Maeuntang (Korean Spicy Fish Stew)
Maeuntang is a spicy and hearty Korean stew prepared with fresh fish, vegetables, and tofu. Cooking with a fresh, whole fish gets you a velvety, rich soup and refreshing seafood taste.
Maeuntang (매운탕) is a spicy fish stew that is great comfort food for any season. The piping hot soup and spicy flavor warms you up on those chilly winter days. In the summer, the spicy heat helps you sweat out the heat and cool down. The rich seafood flavor from the whole fish also makes the soup taste particularly refreshing.
Since the stew is packed with flavor and a good variety of hearty ingredients, it is perfect to enjoy with just a simple bowl of freshly steamed rice.
Don’t be afraid of having leftovers to reheat at a later time. I find the soup flavors intensify overnight. Sometimes it tastes even better the next day.
Which Fish is best for maeuntang?
Maeuntang is usually made with white flesh fish, such as red snapper (domi, 도미), cod (daegu, 대구), monkfish (agu, 아구), yellow croaker (jogi, 조기), and black sea bass. It is best to use fresh, whole fish. Just make sure to ask your fishmonger to descale, gut, clean, and chop the fish. This will significantly cut down prep time.
I’ve tried using fish fillet pieces, but found that using whole fish gives you a lot more flavor and a richer, velvety soup thanks to the fish skin and bones. You’ll see recipes including the fish head. However, I like to leave it out. It does give a lot of flavor, but the head is not always descaled as well as the body and I usually find myself tediously picking out the fish scales throughout the meal. If you have any tips to avoid this, I would love to hear your thoughts in the comments!
What does maeuntang taste like?
Maeuntang quite literally means “spicy soup” in Korean. The kick of heat is from the gochujang and gochugaru.
Gochujang (고추장) is a fermented Korean red chili pepper paste that is spicy, slightly sweet, and savory. Gochugaru (고춧가루) is dried Korean red pepper flakes. You can adjust the spice level of your soup by adding more or less gochugaru.
IMPORTANT NOTE: The spice levels of gochujang and gochugaru will also vary depending on the brand, so I do advise maybe adding a bit less the first time you cook a recipe with these ingredients. You can add a bit more heat before the dish is finished cooking if it is too bland, but it is not easy to make a dish less spicy after adding too much.
Toward the end of the cook time, I garnish the soup with some thinly sliced red long hot pepper. It adds a different kind of heat to the soup that is a bit sharper. The bright red also adds a beautiful pop of color.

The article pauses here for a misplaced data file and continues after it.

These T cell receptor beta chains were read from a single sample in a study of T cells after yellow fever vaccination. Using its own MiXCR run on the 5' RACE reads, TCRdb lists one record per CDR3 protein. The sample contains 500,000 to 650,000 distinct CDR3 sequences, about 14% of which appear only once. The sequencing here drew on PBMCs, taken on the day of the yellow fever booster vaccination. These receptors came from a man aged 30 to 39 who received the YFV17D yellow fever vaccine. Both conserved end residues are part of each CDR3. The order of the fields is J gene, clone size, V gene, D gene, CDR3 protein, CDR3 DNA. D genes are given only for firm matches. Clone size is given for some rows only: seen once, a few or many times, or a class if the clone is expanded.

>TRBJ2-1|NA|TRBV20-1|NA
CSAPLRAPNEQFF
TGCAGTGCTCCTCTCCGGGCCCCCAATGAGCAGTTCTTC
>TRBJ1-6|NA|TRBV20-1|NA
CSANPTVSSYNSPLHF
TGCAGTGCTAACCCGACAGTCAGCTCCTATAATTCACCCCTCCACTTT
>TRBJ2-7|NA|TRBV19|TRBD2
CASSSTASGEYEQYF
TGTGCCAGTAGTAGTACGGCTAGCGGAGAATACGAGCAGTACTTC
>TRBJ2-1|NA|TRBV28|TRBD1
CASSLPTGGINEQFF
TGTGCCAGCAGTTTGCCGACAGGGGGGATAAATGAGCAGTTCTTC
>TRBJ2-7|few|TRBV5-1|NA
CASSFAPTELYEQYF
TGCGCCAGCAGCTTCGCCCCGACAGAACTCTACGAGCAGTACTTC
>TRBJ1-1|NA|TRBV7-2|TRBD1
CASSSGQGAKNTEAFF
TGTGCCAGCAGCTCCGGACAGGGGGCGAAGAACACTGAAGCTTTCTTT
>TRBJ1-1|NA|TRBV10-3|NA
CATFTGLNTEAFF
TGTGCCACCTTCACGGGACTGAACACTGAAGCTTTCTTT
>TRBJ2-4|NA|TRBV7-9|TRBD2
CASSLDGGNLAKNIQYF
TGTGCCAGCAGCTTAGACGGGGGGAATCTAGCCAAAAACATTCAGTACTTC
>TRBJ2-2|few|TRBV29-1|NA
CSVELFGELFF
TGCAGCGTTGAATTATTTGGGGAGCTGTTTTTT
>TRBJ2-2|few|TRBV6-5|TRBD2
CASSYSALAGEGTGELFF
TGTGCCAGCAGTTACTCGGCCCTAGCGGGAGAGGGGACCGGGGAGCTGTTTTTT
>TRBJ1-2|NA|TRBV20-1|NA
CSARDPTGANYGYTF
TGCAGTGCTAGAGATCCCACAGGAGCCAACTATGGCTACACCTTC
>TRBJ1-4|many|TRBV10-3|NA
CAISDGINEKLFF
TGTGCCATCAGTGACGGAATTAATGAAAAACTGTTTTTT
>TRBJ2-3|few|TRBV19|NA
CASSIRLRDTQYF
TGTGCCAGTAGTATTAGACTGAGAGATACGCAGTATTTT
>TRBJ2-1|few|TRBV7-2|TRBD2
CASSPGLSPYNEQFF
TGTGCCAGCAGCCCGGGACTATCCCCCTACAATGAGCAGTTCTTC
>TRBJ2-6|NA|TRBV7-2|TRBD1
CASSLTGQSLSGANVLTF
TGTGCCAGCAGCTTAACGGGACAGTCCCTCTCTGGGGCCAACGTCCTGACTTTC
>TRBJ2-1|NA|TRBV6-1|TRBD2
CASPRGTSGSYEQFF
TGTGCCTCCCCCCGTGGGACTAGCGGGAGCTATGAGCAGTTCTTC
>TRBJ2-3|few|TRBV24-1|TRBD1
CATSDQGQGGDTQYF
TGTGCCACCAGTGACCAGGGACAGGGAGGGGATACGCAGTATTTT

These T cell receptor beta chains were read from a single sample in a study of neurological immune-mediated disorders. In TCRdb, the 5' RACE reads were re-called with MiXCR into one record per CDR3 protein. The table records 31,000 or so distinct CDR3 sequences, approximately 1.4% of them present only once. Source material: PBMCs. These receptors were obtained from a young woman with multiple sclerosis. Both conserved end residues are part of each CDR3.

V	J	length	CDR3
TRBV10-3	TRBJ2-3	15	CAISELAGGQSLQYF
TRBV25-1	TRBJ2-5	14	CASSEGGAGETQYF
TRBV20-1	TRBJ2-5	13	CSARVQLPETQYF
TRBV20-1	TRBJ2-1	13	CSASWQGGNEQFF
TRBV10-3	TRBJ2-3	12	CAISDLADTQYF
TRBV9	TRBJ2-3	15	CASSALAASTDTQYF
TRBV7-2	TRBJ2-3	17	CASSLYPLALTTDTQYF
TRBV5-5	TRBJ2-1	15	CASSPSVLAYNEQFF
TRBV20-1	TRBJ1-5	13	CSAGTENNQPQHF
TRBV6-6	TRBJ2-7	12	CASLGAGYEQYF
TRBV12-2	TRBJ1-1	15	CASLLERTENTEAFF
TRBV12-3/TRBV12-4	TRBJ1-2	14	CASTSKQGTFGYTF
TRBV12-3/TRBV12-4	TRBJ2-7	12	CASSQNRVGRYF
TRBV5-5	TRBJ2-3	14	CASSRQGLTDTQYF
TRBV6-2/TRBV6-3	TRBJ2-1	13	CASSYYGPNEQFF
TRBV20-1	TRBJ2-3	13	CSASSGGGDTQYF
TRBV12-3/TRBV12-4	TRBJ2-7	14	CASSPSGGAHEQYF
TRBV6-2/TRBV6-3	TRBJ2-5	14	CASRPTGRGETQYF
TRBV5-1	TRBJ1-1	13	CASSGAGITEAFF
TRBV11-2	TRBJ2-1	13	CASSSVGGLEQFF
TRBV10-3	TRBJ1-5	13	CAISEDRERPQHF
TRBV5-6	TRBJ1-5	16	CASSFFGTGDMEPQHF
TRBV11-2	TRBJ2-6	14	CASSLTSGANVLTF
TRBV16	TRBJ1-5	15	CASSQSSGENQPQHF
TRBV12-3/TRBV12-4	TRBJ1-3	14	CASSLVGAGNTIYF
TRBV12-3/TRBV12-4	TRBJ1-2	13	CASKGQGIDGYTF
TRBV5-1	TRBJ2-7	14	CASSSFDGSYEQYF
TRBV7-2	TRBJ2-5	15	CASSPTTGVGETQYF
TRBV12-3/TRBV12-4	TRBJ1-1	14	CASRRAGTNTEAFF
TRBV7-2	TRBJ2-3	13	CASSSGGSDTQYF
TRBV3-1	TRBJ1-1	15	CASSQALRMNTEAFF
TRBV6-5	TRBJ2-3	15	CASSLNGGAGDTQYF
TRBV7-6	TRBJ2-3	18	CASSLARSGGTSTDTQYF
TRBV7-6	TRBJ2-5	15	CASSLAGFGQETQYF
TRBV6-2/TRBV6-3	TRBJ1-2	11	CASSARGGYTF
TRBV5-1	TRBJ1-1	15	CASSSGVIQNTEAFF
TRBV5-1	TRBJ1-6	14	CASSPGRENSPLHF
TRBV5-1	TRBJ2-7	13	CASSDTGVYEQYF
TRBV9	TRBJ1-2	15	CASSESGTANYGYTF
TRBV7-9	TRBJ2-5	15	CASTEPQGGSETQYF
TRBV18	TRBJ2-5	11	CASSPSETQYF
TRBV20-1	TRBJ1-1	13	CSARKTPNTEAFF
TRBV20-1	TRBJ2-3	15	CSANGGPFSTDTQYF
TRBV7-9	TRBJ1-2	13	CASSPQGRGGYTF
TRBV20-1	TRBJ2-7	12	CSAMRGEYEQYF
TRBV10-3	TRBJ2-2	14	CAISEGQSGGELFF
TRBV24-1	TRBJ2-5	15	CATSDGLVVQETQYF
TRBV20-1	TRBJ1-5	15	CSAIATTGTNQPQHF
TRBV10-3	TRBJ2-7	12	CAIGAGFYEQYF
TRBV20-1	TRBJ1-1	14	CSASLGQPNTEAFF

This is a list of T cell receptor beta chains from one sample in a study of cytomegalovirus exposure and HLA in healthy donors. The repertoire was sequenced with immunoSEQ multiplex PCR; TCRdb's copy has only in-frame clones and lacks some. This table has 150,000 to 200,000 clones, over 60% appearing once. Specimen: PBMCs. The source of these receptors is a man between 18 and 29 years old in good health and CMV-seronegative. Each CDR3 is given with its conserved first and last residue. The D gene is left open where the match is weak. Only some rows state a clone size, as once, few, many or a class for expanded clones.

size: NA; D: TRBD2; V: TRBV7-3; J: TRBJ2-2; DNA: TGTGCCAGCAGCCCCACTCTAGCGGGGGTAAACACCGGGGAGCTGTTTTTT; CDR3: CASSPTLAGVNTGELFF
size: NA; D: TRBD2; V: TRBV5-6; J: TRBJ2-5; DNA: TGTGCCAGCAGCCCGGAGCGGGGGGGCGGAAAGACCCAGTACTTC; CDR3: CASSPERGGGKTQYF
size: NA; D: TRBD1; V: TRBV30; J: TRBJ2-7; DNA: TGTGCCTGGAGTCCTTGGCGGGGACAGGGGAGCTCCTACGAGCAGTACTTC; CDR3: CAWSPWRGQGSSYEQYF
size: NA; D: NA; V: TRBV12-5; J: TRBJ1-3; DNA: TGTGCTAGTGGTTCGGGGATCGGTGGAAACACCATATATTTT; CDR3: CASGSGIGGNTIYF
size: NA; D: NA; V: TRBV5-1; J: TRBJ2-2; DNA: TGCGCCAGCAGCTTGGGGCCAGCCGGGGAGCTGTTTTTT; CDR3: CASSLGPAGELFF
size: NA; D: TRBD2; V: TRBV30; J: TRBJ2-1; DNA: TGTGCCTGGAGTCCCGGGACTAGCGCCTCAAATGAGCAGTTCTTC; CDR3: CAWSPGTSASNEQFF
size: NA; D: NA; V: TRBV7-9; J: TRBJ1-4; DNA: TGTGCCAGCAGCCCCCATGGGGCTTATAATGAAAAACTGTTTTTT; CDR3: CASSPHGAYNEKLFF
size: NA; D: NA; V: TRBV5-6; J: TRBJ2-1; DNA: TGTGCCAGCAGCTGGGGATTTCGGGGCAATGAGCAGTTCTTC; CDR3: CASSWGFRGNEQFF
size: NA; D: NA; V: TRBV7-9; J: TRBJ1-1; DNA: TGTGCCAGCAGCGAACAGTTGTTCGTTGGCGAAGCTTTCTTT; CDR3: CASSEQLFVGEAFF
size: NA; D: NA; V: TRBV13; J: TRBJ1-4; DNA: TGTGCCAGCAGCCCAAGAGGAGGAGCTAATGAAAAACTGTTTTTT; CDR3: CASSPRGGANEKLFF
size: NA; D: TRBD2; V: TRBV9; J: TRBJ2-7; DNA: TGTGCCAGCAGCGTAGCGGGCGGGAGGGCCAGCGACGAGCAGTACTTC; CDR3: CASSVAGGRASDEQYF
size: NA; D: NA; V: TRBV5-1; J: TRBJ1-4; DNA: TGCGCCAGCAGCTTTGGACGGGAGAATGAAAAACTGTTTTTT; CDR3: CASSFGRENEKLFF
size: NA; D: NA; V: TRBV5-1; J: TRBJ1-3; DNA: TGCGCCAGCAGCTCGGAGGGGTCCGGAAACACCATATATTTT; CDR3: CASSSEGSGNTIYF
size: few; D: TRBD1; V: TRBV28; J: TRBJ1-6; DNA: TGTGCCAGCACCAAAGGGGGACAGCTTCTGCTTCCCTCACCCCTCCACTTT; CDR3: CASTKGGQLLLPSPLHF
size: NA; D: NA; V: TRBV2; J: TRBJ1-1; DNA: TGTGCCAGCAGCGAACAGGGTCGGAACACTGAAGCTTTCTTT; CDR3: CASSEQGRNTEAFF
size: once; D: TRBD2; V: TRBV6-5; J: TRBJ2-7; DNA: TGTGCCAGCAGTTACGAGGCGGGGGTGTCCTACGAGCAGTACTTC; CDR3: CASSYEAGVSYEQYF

The soup body has complex layers of umami. Some umami comes from the soup base, which is prepared with dried kelp (dashima, 다시마) and dried anchovy (myulchi, 멸치). Dashima broth is commonly used in Korean and Japanese cuisine and adds an important depth of flavor that is savory and umami-rich.
Some of the umami also comes from the sliced shiitake mushrooms. Most of the umami, however, comes from the gochujang, doenjang, and fish sauce in the maeuntang seasoning paste.
Gochujang not only gives the soup some spicy heat, but also its savory umami. Doenjang is a fermented Korean soybean paste that is salty, earthy, and rich with umami. You can find these Korean food staples at your local Korean supermarket (e.g. H-Mart), or you could order them online here.
The Korean radish (mu, 무) gives the soup a refreshing and clean taste. If you can’t find this at your grocery store, you could also use daikon radish. Korean radish is not as sharp in taste and is mildly sweet. Once the radish is cooked in the stew, it is tender, juicy, and infused with flavors from the soup.
The soup also gets a slight nutty flavor and crunchy texture from the soybean sprouts (kongnamul, 콩나물). Not all maeuntang recipes use soybean sprouts, but I really like the flavor that it adds to the soup.
A small knob of ginger adds a subtle, spicy, and warming lemony flavor to the soup.
Sliced, firm tofu is added toward the end of the cook time. As the soup continues to simmer, the tofu soaks up some of the soup making it flavorful. It’s also great for some extra protein.
At the very end, the soup is topped with some fresh crown daisy (ssuk gat, 쑥갓). It has a distinct herb taste that pairs well with seafood and umami flavors. I also use it in my kimchi udon.
Other Korean stews:
Mise en place
If you make this Maeuntang, I would love to hear your thoughts! Feel free to leave a comment and/or recipe rating at the bottom of this page. And if you have a photo of your food, be sure to tag me on Instagram!
Maeuntang (Korean Spicy Fish Stew)
- 1 tbsp gochujang (Korean red chili paste)
- 2 tbsp doenjang (Korean fermented soybean paste)
- 5 tbsp gochugaru (Korean dried red pepper flakes)
- 2 tbsp fish sauce
- 1 tbsp garlic, crushed
- 3 lb fresh, whole red snapper – gutted, scaled, and cut into 4-5 pieces (your fishmonger could help you with this)
- ½ cup zucchini, halved lengthwise & thinly sliced
- 3 shiitake mushrooms, thinly sliced
- ¼ cup enoki mushrooms
- 7 oz firm tofu, ⅓" thick pieces
- ½ tsp salt or TT
- 1 oz crown daisy (garnish)
- 1 long red hot pepper, thinly sliced at a bias
- Mix the seasoning paste ingredients in a small bowl until well combined.
- Add the water, dried anchovy seafood packet, ginger, soybean sprouts, and Korean radish to a large pot and bring it to a boil. Lower the heat and let it simmer covered. Discard the pack after about 15 minutes.
- Stir in about ⅔ of the seasoning paste until it is completely mixed in.
- Carefully add in the fish pieces and let the soup come to a boil. Reduce the heat and let it simmer covered for about 10 minutes or until the fish is just cooked through.
- Add the enoki mushrooms, zucchini, tofu and let it boil for another 2 minutes.
- Salt to taste, and stir in more of the seasoning paste if desired.
- Top with crown daisy and red long peppers, and serve immediately.